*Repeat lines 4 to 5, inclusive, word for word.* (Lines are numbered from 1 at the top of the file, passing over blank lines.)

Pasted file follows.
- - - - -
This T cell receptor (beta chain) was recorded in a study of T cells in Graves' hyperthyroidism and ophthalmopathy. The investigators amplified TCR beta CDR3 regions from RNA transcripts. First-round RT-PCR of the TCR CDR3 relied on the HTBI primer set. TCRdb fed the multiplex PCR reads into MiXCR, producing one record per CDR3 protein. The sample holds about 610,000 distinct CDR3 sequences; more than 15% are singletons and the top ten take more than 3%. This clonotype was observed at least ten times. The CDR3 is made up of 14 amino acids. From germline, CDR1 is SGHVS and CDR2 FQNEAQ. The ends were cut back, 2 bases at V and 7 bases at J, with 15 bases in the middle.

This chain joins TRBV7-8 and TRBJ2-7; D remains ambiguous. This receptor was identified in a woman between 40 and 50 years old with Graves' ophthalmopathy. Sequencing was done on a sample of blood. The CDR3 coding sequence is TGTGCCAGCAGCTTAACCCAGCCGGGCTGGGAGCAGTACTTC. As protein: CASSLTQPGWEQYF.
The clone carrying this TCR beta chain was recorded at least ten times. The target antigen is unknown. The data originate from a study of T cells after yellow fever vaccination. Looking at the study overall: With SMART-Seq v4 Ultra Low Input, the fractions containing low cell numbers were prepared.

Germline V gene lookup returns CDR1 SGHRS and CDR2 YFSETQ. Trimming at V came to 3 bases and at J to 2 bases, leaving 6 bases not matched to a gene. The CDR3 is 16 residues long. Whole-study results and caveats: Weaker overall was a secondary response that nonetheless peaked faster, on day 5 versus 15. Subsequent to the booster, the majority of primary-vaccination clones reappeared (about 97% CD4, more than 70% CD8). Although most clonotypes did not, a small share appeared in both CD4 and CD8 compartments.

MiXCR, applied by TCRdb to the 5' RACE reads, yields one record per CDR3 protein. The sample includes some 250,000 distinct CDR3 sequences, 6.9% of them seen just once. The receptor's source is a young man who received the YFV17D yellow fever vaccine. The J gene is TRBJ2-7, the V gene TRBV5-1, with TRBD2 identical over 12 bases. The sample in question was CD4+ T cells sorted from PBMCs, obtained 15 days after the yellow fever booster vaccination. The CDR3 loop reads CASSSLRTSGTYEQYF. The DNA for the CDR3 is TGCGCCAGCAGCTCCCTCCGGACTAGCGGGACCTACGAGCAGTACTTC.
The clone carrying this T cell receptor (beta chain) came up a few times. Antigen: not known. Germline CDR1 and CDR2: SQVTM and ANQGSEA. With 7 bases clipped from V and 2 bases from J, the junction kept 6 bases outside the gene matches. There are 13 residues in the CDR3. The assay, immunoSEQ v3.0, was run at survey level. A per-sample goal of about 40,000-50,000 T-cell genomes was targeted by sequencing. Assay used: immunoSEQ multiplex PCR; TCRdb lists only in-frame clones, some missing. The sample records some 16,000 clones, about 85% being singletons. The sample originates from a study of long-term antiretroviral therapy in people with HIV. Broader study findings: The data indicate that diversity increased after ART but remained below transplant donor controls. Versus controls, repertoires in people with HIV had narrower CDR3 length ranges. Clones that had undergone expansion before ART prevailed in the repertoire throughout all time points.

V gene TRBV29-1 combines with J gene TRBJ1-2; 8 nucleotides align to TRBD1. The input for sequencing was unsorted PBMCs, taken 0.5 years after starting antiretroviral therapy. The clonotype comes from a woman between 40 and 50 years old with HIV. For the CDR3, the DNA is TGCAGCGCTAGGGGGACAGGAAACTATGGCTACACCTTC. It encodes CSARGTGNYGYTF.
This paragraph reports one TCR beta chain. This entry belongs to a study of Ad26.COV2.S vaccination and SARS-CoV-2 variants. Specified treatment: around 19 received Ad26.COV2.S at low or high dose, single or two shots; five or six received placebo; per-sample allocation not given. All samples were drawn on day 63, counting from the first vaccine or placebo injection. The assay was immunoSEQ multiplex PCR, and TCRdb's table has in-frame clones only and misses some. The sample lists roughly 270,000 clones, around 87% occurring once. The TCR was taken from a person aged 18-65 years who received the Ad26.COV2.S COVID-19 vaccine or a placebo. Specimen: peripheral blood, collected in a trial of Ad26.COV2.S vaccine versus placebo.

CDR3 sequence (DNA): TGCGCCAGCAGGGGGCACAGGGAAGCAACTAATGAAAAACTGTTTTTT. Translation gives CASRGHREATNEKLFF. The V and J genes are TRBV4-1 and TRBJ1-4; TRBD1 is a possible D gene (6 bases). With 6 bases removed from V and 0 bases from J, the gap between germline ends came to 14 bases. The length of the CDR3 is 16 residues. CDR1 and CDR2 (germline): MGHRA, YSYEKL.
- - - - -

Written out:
Germline V gene lookup returns CDR1 SGHRS and CDR2 YFSETQ. Trimming at V came to 3 bases and at J to 2 bases, leaving 6 bases not matched to a gene. The CDR3 is 16 residues long. Whole-study results and caveats: Weaker overall was a secondary response that nonetheless peaked faster, on day 5 versus 15. Subsequent to the booster, the majority of primary-vaccination clones reappeared (about 97% CD4, more than 70% CD8). Although most clonotypes did not, a small share appeared in both CD4 and CD8 compartments.

MiXCR, applied by TCRdb to the 5' RACE reads, yields one record per CDR3 protein. The sample includes some 250,000 distinct CDR3 sequences, 6.9% of them seen just once. The receptor's source is a young man who received the YFV17D yellow fever vaccine. The J gene is TRBJ2-7, the V gene TRBV5-1, with TRBD2 identical over 12 bases. The sample in question was CD4+ T cells sorted from PBMCs, obtained 15 days after the yellow fever booster vaccination. The CDR3 loop reads CASSSLRTSGTYEQYF. The DNA for the CDR3 is TGCGCCAGCAGCTCCCTCCGGACTAGCGGGACCTACGAGCAGTACTTC.